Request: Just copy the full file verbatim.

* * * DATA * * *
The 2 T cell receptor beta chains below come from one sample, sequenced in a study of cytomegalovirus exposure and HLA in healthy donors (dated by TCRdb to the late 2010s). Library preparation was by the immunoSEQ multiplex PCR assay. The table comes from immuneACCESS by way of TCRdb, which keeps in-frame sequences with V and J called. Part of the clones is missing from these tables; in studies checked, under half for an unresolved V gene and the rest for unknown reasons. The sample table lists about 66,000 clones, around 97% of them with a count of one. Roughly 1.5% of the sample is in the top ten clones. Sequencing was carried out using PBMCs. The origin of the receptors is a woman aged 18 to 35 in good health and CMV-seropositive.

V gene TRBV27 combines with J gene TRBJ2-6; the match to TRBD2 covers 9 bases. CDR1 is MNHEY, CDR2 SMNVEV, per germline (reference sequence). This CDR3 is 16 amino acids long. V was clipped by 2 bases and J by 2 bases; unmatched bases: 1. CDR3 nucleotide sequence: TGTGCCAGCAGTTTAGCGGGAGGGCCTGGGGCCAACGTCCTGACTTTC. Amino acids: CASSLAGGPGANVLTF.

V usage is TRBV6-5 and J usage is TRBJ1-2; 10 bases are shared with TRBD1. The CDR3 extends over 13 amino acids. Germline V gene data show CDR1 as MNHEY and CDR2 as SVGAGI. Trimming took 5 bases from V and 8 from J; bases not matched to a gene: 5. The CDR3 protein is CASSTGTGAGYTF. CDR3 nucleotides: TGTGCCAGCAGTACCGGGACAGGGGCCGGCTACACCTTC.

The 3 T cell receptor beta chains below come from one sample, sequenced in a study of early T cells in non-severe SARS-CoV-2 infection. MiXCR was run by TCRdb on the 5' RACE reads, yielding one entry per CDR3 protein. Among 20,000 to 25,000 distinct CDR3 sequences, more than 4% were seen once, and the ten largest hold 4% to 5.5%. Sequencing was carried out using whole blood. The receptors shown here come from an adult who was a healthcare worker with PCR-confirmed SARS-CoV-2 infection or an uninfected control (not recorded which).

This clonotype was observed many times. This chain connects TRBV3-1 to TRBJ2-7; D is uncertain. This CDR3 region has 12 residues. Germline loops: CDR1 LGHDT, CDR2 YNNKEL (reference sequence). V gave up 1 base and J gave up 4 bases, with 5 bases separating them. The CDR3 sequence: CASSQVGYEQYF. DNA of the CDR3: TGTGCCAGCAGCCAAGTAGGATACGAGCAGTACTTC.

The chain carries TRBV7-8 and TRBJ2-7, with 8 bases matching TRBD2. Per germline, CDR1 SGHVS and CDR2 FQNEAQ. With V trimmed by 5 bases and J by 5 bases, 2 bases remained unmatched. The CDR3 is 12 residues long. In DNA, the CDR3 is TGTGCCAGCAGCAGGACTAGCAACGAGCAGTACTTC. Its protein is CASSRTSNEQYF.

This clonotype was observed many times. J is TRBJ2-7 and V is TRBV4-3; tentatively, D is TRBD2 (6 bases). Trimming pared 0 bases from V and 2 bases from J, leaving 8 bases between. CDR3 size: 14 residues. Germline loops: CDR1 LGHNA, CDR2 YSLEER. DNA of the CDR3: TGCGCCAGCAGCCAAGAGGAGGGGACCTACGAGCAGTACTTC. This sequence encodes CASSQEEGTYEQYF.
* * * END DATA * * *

The 2 T cell receptor beta chains below come from one sample, sequenced in a study of cytomegalovirus exposure and HLA in healthy donors (dated by TCRdb to the late 2010s). Library preparation was by the immunoSEQ multiplex PCR assay. The table comes from immuneACCESS by way of TCRdb, which keeps in-frame sequences with V and J called. Part of the clones is missing from these tables; in studies checked, under half for an unresolved V gene and the rest for unknown reasons. The sample table lists about 66,000 clones, around 97% of them with a count of one. Roughly 1.5% of the sample is in the top ten clones. Sequencing was carried out using PBMCs. The origin of the receptors is a woman aged 18 to 35 in good health and CMV-seropositive.

V gene TRBV27 combines with J gene TRBJ2-6; the match to TRBD2 covers 9 bases. CDR1 is MNHEY, CDR2 SMNVEV, per germline (reference sequence). This CDR3 is 16 amino acids long. V was clipped by 2 bases and J by 2 bases; unmatched bases: 1. CDR3 nucleotide sequence: TGTGCCAGCAGTTTAGCGGGAGGGCCTGGGGCCAACGTCCTGACTTTC. Amino acids: CASSLAGGPGANVLTF.

V usage is TRBV6-5 and J usage is TRBJ1-2; 10 bases are shared with TRBD1. The CDR3 extends over 13 amino acids. Germline V gene data show CDR1 as MNHEY and CDR2 as SVGAGI. Trimming took 5 bases from V and 8 from J; bases not matched to a gene: 5. The CDR3 protein is CASSTGTGAGYTF. CDR3 nucleotides: TGTGCCAGCAGTACCGGGACAGGGGCCGGCTACACCTTC.

The 3 T cell receptor beta chains below come from one sample, sequenced in a study of early T cells in non-severe SARS-CoV-2 infection. MiXCR was run by TCRdb on the 5' RACE reads, yielding one entry per CDR3 protein. Among 20,000 to 25,000 distinct CDR3 sequences, more than 4% were seen once, and the ten largest hold 4% to 5.5%. Sequencing was carried out using whole blood. The receptors shown here come from an adult who was a healthcare worker with PCR-confirmed SARS-CoV-2 infection or an uninfected control (not recorded which).

This clonotype was observed many times. This chain connects TRBV3-1 to TRBJ2-7; D is uncertain. This CDR3 region has 12 residues. Germline loops: CDR1 LGHDT, CDR2 YNNKEL (reference sequence). V gave up 1 base and J gave up 4 bases, with 5 bases separating them. The CDR3 sequence: CASSQVGYEQYF. DNA of the CDR3: TGTGCCAGCAGCCAAGTAGGATACGAGCAGTACTTC.

The chain carries TRBV7-8 and TRBJ2-7, with 8 bases matching TRBD2. Per germline, CDR1 SGHVS and CDR2 FQNEAQ. With V trimmed by 5 bases and J by 5 bases, 2 bases remained unmatched. The CDR3 is 12 residues long. In DNA, the CDR3 is TGTGCCAGCAGCAGGACTAGCAACGAGCAGTACTTC. Its protein is CASSRTSNEQYF.

This clonotype was observed many times. J is TRBJ2-7 and V is TRBV4-3; tentatively, D is TRBD2 (6 bases). Trimming pared 0 bases from V and 2 bases from J, leaving 8 bases between. CDR3 size: 14 residues. Germline loops: CDR1 LGHNA, CDR2 YSLEER. DNA of the CDR3: TGCGCCAGCAGCCAAGAGGAGGGGACCTACGAGCAGTACTTC. This sequence encodes CASSQEEGTYEQYF.